Precursors to the JSF project are the European OCCAR and the worldwide C-17 Globemaster sustainment programs. Under OCCAR, members (Belgium, France, Germany, Italy, Spain, and the UK) and participants (Finland, Sweden, Netherlands, Luxembourg, Poland, and Turkey) cooperate in sub-groups, sustaining their equipment without necessarily collaborating as the whole group. Comparative advantage dictates the sustainment provider and the latter is typically the OEM’s country. However, for the heavy transporter A400M, sustainment is provided by the contractor winning the tender, which decides where the work is carried out.  Spare parts are shared across countries. Sustainment teams from different countries receive common training. Cross-country maintenance exploits economies of scale.

Under the original Global C-17 Sustainment Partnership (GSP) between Boeing and its C-17 customers, Boeing had overall sustainment responsibility, including spares stocking and distribution, depot maintenance, performing the repairs, overseeing the supply chain and providing technical and engineering support. Later, from 2011, the United States Air Force took over the lead as an in-house sustainer, while Boeing remained part of this new program C-17 Global Integrated Sustainment Program (GISP).

In the successful spares pooling under C-17 GISP program, foreign partners did not have major design and industrial stakes in the development and production of the aircraft; moreover, their fleets are relatively small. Thus, the USAF has maintained common configuration by requiring all partners to make all of the upgrades and modifications that the USAF makes. Upon parts shortages, the USAF’s Air Mobility Command allocates scarce resources. Shirking or a partner failing to fund its share fully has not been a problem, as those fleets are small. By contrast, the F-35 partner nations have major design and industrial stakes in the development and production of the aircraft, and the disparity in fleet sizes is significantly lower than for the C-17.

JSF sustainment

The United States (for Air Force, Navy and Marines), Australia, Canada, Denmark, Italy, the Netherlands, Norway, Turkey, and the United Kingdom have been the full partners for development, manufacturing and sustainment of the F-35. In 2012, they agreed that F-35 sustainment assets (spare propulsion systems, support equipment, and all air system spares) would be pooled globally and centrally managed by the F-35 production support manager, but kept at spatially distributed maintenance, repair and overhaul (MRO) sites.

Since then, participating countries and the JSF Program Office (JPO) have developed rules governing the allocation of scarce parts, what happens when a partner cannot fully fund its share of program costs, how the program will manage divergence from a common configuration baseline and, finally, how to allow participants to opt out of the global pool and establish (and be willing to pay for) its separate stock of assets. This global pool generates savings from the need to stock fewer total spare parts than if all participants operated separately because of non-simultaneous variations in demand for spares, particularly for high-cost parts with a low failure rate.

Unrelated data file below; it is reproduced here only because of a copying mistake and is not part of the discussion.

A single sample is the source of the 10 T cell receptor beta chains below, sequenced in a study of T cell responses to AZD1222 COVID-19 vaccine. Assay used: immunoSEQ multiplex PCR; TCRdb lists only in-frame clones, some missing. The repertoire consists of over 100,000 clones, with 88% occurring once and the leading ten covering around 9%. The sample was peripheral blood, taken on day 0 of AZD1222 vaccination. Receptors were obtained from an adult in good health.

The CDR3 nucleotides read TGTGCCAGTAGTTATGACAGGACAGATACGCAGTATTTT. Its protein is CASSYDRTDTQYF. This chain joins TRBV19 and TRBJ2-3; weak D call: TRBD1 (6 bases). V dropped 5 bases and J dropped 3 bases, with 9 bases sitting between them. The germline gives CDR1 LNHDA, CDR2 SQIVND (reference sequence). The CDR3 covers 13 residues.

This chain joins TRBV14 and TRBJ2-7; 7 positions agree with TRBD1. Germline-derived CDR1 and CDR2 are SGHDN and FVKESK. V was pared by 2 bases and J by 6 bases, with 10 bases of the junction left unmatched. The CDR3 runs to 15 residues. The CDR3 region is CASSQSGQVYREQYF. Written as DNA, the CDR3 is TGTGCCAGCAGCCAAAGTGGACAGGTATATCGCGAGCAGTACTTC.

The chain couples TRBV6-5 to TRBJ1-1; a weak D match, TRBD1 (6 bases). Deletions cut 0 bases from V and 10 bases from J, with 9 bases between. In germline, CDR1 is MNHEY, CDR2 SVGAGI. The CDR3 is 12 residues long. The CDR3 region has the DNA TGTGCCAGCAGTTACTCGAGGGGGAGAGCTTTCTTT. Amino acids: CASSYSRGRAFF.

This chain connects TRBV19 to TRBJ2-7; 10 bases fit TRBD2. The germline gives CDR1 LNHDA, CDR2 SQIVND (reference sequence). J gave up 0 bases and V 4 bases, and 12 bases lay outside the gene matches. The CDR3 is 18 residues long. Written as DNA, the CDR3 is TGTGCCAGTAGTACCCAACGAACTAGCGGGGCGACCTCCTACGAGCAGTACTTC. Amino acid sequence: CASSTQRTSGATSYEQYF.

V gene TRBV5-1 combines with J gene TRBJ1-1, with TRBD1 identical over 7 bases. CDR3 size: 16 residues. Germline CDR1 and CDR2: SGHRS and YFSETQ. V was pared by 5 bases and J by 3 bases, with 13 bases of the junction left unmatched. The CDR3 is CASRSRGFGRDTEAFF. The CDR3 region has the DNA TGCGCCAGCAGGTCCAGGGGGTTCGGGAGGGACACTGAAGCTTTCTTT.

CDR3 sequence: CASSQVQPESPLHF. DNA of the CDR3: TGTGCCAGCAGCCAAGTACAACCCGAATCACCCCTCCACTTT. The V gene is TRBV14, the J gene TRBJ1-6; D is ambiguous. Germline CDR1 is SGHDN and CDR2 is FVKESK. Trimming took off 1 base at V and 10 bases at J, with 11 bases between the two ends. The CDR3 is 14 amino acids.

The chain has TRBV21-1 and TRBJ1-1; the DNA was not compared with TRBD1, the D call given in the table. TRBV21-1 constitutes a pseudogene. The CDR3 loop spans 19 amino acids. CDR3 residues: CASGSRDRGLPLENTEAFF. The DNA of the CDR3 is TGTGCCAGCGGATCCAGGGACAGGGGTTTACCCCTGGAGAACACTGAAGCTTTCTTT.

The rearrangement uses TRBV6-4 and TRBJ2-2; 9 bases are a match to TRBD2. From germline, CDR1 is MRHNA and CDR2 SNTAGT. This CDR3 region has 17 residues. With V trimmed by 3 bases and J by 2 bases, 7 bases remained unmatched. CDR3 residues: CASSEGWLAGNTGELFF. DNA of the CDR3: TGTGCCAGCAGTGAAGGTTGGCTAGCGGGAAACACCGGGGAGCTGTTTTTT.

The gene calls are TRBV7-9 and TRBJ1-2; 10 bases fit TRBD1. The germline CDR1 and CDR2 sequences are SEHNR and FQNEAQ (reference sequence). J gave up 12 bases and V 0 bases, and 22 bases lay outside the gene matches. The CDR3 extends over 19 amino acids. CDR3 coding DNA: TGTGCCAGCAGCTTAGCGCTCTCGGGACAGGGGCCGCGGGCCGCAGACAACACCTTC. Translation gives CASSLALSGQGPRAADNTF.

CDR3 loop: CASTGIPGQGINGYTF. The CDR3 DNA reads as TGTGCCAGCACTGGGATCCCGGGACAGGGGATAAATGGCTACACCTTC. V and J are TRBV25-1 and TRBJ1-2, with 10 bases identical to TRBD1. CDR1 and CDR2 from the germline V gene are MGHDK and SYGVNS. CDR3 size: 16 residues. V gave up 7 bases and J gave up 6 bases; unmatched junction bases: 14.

This F-35 pool diverges from the successful C-17 version with a dominant role for the USAF; no U.S. service has primacy over spares allocation decisions, and no U.S. service dictates configuration management as in C-17 version. Thus the F-35 spares pooling arrangement may replicate problems encountered in earlier collaborative fighter efforts, such as in Tornado or Eurofighter. Thus from the U.S. perspective, three distinct risks have been identified.

First, ensuring the security of supply and prioritizing the allocation of scarce spares resources; second, configuration management and control, and managing technology innovators versus laggards; and third, managing “shirkers,” or those participants unable or unwilling to pay their agreed share to the spares pool. Whereas shirking was not a serious problem in previous programs, the first two may be difficult to avoid. Although, they were successfully avoided in the C-17 program due to the fact that the USAF played a dominant role.

Furthermore, since partners’ F-35 fleets are allowed to diverge in configuration, contract incentives for the prime sustainment contractor have to be tailored to various fleets (in terms of performance metrics and priorities) so that these fleets are serviced with the same priority as the larger U.S. fleet. Though, approximately 80 per cent of parts being identical across the three JSF versions, maintenance and logistics will be simpler overall and, of course, more economical than sustaining different classes of aircraft.

Yet the price tag for sustainment and operational costs hover around $1 trillion over the JSF project’s estimated lifetime. Underlining the difference between the Joint Strike Fighter project and its predecessors, the prime contractor, Lockheed Martin, will be responsible for global delivery of F-35 sustainment for all of the F-35 customers under a Performance Based Agreement (PBA) with JPO. This sustainment project will be managed on a global basis by Lockheed Martin but delivered locally through partners and sub-contractors under a separate Performance Based Logistics (PBL) contract with the JPO.

Any policy lessons?

The approach a country takes to sustainment must be tailored to that country’s needs and abilities. In fact, Australia’s spatial isolation and strategic environment impose high priorities for the Australian Defence Force’s operational readiness and hence for their equipment’s sustainment be performed domestically. Country-specific factors, both industrially and strategically, have been flexibly incorporated into the F-35 global sustainment design.

Moreover, given the increasing relevance of expeditionary operations, MRO sites must also be matched to front lines. In fact, MRO venues for the F-35 have already been allocated to the UK, Australia, Italy, Turkey, Holland and Norway by the JPO.

Matching Canadian F-35 subcontractors as parts manufacturers to MRO needs, an F-35 equipped Canada may win, beyond manufacturing subcontractorships, some sustainment contracts.

 

Ugurhan G. Berkok is Assoc. Prof. of Econ. at the Royal Military College, and Adjunct  Prof. at Queen’s Univ. Econ. Dept. (BA Econ. from Bosphorus Univ., Turkey, MA Quantitative Econ. from Univ. East Anglia, UK and PhD in Economics from Queen’s Univ.) His previous positions were at Laval, McGill, Montréal, UQAM, Concordia and Sussex in the UK. His current teaching interests include defence and national security economics, and health economics. His current research interests include defence procurement, defence industrial policy (offsets, in-service support, munitions management, PPPs), defence alliances, defence force generation, intelligence agencies and coordination in intelligence.